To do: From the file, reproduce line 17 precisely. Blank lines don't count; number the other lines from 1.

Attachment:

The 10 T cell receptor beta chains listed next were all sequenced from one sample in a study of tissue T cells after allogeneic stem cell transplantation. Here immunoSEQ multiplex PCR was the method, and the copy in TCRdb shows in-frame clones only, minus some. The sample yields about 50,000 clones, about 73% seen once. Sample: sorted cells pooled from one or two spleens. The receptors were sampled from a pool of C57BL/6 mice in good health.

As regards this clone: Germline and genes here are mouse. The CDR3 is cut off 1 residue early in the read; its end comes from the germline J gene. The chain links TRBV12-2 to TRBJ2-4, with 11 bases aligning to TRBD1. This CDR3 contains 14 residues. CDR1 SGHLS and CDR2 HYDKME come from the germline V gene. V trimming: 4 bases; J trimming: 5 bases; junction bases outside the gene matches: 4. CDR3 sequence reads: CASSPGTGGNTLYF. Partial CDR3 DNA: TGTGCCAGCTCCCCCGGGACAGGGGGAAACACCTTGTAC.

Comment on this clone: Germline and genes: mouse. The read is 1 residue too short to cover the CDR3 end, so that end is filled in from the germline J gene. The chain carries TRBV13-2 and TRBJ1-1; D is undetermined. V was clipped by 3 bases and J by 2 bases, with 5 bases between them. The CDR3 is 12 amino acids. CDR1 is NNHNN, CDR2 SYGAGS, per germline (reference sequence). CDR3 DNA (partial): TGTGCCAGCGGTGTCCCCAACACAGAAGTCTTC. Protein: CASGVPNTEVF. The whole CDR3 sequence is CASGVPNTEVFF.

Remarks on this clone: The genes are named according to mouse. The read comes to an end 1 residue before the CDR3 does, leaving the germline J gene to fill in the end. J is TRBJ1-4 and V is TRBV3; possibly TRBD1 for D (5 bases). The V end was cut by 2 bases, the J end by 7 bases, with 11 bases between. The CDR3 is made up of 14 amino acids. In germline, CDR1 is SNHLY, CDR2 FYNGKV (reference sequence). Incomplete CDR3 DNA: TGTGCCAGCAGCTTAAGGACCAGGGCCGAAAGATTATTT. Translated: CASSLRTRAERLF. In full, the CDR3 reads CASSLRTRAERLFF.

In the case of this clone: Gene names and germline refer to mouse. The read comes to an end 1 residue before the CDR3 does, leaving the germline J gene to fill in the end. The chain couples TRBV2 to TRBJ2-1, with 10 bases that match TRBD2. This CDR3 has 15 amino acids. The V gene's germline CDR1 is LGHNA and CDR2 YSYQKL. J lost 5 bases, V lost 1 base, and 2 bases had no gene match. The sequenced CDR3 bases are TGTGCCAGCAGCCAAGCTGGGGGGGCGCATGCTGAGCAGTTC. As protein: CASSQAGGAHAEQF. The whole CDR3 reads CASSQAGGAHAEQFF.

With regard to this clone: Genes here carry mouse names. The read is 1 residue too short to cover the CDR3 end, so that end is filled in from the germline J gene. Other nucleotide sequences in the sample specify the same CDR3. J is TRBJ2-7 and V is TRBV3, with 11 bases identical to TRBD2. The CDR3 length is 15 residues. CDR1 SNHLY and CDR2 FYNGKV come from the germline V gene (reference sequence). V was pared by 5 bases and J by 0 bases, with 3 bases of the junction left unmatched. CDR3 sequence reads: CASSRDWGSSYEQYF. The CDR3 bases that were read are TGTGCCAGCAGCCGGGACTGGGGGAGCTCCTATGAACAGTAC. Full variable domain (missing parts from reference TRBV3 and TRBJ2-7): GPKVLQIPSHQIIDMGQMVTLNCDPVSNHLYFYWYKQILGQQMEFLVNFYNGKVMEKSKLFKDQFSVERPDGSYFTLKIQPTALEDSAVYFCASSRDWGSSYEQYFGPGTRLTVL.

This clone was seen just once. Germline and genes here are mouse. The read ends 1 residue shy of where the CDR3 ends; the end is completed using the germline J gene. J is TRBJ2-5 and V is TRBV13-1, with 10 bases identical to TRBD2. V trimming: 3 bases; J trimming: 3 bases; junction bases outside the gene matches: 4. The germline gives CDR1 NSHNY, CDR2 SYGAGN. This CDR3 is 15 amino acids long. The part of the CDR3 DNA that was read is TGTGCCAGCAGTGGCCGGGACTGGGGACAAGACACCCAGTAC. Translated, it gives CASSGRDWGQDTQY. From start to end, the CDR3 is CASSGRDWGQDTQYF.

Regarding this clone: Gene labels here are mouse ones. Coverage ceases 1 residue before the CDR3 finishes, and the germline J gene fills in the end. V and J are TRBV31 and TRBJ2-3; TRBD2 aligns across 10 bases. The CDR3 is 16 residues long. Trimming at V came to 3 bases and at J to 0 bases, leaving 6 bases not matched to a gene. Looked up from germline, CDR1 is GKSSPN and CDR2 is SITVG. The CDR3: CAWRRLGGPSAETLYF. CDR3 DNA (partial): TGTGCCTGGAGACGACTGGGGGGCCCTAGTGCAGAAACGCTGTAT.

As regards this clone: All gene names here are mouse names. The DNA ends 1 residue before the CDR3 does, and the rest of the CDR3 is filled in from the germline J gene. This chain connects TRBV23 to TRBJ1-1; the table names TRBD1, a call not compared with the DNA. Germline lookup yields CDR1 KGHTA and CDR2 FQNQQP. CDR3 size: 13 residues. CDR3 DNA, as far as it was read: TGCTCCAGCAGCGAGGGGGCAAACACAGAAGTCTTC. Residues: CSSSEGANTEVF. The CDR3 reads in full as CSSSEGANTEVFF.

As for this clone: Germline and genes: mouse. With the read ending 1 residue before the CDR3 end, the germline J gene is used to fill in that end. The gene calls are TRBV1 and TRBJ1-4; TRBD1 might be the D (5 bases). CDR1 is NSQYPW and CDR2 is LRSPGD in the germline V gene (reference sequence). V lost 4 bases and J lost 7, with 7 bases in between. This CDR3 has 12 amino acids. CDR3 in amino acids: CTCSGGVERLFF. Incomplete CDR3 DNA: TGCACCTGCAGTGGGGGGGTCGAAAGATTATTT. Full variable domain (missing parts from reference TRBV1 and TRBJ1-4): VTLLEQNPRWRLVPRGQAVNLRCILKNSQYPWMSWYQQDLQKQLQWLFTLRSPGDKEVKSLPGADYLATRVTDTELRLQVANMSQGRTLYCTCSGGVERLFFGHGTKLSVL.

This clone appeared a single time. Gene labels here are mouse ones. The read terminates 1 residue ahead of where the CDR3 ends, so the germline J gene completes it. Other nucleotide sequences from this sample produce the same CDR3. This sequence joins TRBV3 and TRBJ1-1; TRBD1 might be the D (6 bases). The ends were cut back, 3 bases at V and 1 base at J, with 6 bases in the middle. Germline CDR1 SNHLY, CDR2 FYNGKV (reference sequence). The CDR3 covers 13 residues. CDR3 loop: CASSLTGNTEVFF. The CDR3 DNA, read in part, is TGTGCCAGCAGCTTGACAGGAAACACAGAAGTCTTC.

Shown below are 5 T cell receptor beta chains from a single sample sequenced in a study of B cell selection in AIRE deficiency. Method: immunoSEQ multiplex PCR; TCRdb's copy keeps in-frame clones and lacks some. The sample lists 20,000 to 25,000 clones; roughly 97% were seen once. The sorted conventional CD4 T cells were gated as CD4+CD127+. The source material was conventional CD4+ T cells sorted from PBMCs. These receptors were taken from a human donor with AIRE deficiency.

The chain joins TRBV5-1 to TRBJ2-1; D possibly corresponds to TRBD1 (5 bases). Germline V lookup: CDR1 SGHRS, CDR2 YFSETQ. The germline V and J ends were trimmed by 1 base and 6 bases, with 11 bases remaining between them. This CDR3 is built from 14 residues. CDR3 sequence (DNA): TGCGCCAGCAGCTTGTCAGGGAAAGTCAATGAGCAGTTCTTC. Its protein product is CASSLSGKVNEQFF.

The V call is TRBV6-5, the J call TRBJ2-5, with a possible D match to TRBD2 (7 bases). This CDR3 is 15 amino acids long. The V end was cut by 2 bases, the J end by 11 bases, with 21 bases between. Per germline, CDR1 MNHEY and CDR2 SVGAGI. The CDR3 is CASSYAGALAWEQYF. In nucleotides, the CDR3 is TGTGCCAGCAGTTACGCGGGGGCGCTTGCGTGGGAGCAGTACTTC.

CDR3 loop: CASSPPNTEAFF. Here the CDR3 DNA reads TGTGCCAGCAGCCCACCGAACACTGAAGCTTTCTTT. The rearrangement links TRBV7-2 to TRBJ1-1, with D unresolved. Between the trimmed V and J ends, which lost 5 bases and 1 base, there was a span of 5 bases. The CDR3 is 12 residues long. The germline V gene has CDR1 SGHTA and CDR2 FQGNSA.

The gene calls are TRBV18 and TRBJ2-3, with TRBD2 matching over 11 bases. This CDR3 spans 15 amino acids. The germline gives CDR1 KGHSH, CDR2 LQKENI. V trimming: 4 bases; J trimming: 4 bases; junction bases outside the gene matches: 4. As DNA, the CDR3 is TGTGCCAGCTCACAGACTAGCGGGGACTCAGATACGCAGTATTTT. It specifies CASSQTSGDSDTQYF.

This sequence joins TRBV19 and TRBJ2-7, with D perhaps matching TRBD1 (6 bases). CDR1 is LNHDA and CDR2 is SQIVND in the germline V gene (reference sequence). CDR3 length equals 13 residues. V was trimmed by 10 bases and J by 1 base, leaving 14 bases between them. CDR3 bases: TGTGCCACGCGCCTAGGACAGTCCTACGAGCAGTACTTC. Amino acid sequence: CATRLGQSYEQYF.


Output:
This sequence joins TRBV19 and TRBJ2-7, with D perhaps matching TRBD1 (6 bases). CDR1 is LNHDA and CDR2 is SQIVND in the germline V gene (reference sequence). CDR3 length equals 13 residues. V was trimmed by 10 bases and J by 1 base, leaving 14 bases between them. CDR3 bases: TGTGCCACGCGCCTAGGACAGTCCTACGAGCAGTACTTC. Amino acid sequence: CATRLGQSYEQYF.